A group of North Shore residents hosted a garage sale Saturday morning in Kahuku for a special cause. Ku Kiai Kahuku is a grassroots movement that started two weeks ago, hoping to prevent a big wind project from developing in their backyard. Through community fundraising efforts, the group hopes to raise $10,000.
“If you don’t speak out now, more billion dollar companies will come, they will keep coming and they’ll keep pressing on these communities who can’t afford the time or the money to pay for legal representation,” Kananiloa’anuenue Ponciano, Ku Kiai Kahuku, said.
Development company AES Corporation say the proposed facility Na Pua Makani is expected to power 7,000 homes. It hopes to be operational by May of next year. Opponents are concerned about the impact on endangered species like the Hawaiian Hoary Bat and also on human health.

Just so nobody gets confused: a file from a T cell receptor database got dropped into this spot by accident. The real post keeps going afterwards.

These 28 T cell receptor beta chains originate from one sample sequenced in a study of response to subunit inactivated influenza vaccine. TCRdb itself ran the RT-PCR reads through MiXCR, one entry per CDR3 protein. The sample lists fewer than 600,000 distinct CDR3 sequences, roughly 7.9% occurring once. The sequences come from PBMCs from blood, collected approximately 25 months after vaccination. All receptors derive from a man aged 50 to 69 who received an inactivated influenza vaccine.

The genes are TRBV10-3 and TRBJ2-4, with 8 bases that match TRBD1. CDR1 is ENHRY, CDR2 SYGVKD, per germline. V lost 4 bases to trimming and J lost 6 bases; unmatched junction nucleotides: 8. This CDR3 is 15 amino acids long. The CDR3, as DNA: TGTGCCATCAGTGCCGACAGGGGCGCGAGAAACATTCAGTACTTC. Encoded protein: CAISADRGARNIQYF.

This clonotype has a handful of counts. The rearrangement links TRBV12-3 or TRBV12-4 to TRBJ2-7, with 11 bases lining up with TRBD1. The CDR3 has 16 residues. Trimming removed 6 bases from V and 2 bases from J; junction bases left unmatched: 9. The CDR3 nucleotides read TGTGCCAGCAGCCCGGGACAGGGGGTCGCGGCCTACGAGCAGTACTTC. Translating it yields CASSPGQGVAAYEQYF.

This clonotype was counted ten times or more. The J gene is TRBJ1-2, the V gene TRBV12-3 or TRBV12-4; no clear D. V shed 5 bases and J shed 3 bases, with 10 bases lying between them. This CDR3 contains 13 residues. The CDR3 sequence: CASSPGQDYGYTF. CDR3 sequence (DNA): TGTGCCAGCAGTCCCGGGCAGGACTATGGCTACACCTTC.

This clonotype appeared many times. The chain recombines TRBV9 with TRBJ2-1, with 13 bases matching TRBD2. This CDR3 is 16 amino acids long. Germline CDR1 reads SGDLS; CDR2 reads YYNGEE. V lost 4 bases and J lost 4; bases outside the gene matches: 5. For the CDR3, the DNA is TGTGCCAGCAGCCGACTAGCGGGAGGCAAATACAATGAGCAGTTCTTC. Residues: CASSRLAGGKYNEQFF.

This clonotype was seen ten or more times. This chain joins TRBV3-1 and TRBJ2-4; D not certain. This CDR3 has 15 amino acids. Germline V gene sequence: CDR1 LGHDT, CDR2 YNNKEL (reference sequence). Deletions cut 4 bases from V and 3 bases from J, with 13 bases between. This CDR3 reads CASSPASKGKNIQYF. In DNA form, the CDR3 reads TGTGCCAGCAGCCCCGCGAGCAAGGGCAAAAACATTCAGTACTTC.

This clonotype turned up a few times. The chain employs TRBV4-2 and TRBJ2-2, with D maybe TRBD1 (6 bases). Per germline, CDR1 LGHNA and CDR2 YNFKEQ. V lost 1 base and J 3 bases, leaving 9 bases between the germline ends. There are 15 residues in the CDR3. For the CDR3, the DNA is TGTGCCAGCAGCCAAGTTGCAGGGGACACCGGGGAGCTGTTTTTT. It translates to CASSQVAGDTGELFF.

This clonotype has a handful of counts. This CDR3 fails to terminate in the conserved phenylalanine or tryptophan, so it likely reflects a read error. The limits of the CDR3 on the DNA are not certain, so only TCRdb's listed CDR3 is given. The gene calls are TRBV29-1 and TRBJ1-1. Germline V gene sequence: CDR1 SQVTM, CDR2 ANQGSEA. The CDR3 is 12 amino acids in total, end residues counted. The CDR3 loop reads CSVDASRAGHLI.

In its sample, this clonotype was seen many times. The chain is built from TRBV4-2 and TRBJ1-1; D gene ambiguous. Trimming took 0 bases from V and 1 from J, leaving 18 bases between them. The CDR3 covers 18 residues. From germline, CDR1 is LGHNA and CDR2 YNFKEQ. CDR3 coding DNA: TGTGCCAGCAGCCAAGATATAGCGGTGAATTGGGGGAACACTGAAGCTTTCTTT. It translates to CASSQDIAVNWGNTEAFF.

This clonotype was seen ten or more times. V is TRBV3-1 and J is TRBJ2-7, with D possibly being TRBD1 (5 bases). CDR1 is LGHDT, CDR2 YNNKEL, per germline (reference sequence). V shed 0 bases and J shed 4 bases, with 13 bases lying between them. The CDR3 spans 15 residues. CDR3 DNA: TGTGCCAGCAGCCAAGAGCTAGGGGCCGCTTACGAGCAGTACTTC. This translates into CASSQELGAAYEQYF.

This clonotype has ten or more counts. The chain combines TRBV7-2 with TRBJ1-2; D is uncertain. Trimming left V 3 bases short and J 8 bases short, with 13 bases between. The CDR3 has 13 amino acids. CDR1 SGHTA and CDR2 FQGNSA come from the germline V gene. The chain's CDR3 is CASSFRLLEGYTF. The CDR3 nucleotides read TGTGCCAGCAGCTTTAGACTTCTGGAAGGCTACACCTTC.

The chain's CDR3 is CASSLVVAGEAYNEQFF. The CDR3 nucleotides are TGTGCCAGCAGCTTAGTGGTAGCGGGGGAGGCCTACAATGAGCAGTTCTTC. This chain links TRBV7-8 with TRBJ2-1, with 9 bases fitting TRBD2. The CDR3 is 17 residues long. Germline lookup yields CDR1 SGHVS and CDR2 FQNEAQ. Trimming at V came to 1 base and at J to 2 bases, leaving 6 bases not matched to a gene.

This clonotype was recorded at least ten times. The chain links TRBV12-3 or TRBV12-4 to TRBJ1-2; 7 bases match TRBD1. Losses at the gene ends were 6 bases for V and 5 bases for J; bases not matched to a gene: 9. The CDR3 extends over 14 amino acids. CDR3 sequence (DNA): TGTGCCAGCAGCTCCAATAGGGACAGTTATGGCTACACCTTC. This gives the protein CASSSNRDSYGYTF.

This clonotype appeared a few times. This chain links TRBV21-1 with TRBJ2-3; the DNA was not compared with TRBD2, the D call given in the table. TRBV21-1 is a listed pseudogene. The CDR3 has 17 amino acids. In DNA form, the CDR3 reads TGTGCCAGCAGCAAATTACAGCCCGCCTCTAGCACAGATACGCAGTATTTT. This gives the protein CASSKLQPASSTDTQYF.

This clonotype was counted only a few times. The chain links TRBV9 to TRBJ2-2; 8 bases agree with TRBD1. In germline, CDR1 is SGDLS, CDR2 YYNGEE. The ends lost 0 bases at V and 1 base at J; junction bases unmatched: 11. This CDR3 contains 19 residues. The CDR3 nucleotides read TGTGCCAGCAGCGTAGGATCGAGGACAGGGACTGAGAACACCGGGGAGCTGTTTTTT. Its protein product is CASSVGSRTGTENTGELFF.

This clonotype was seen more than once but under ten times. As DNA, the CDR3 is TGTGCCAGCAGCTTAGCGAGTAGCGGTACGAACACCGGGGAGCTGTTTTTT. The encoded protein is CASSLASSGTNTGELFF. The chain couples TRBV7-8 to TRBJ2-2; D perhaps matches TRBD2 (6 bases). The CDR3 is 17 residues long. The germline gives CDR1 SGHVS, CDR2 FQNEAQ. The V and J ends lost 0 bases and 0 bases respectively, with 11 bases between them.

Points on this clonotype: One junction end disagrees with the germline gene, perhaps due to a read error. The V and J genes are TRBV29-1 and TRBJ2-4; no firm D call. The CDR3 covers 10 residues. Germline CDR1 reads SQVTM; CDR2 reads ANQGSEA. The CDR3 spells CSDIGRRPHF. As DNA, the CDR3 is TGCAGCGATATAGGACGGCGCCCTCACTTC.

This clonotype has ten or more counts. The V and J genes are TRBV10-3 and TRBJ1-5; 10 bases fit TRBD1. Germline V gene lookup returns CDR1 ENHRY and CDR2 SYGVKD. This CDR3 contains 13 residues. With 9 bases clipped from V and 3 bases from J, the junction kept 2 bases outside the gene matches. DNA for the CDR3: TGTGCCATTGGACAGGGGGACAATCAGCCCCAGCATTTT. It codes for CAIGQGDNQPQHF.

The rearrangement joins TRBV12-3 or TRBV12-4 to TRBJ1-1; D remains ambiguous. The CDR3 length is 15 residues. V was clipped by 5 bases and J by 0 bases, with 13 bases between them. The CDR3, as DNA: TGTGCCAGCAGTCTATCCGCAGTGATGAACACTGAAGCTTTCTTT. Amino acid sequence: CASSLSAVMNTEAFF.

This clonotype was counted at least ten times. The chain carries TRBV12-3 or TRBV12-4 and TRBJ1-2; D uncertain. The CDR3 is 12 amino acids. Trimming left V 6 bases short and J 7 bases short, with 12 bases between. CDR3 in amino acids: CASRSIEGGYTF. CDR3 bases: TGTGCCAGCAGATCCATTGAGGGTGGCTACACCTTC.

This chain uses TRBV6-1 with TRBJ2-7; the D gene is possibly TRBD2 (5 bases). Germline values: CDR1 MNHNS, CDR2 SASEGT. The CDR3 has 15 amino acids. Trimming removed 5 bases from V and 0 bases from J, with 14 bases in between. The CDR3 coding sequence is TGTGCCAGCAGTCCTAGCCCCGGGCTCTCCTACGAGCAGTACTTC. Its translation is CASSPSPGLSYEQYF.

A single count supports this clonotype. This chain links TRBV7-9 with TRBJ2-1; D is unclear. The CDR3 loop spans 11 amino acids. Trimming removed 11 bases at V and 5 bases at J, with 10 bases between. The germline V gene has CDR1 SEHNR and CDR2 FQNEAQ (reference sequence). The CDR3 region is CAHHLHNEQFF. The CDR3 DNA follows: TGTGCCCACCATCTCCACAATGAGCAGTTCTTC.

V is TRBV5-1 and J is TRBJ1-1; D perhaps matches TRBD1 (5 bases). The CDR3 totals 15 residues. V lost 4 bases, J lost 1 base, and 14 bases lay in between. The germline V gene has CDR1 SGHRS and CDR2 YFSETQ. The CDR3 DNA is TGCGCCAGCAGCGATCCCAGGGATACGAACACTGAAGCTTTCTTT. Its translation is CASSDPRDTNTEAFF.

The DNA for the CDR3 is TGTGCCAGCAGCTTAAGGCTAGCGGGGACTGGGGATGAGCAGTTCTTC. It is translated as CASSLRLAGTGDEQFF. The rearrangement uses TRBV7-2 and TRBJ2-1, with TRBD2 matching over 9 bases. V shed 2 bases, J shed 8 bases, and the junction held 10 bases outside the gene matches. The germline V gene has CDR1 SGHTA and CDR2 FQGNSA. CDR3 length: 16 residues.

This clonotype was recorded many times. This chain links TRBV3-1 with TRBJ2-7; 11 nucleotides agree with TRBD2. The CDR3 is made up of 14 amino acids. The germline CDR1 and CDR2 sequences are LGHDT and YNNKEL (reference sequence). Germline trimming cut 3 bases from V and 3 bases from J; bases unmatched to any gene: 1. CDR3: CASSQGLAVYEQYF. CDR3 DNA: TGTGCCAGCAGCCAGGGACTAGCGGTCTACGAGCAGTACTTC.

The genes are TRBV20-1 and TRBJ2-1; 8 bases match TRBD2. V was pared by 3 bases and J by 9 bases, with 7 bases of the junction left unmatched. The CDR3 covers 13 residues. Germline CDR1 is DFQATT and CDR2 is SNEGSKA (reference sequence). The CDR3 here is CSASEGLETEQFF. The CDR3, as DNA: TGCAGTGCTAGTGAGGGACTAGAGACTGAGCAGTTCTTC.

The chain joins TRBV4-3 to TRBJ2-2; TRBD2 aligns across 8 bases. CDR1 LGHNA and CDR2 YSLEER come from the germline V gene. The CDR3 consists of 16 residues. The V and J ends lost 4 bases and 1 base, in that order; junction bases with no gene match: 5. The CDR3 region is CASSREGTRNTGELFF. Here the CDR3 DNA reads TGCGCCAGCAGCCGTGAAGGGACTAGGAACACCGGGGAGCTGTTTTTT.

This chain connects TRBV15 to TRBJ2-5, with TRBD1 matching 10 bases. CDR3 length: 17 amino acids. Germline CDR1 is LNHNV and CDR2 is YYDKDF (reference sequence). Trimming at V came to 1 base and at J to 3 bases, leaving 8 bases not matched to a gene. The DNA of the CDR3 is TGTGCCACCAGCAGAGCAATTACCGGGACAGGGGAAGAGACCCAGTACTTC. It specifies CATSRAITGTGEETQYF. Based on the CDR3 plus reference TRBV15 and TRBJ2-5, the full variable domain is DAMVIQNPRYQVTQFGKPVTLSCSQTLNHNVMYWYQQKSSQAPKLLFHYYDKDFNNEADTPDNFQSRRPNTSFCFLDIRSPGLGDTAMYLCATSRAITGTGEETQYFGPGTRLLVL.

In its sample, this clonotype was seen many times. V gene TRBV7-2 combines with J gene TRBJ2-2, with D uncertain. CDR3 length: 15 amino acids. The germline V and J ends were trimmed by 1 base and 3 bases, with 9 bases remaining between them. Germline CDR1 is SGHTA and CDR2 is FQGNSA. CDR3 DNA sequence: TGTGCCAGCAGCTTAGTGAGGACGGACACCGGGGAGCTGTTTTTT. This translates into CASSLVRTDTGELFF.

“The Opeapea isn’t just an endangered species by federal law which it is and by state law, which it is but it’s also our kupuna,” Liz Rago-Ka’ili, Ku Kiai Kahuku, said.
“Kids who have epilepsy, it can lead to shadow flickers here, can lead to sleep deprivation and all kinds of other stuff,” Ponciano said.
Research published by the U.S. National Library of Medicine in 2013 looked at possible risks like noise and visual effects of wind turbines on human emotional and physical health. They couldn’t find concrete correlations because it said it’s still a new field of study.
Some say they support renewable energy but want the project to move to deserted locations on the mainland.
“We don’t wanna say take your turbines to another place that has another community because well that’s gonna be another community’s problem,” Ponciano said.
Ponciano says their first event Saturday was a success and raised $400. They say they’ll keep resistance strong until the turbines move along.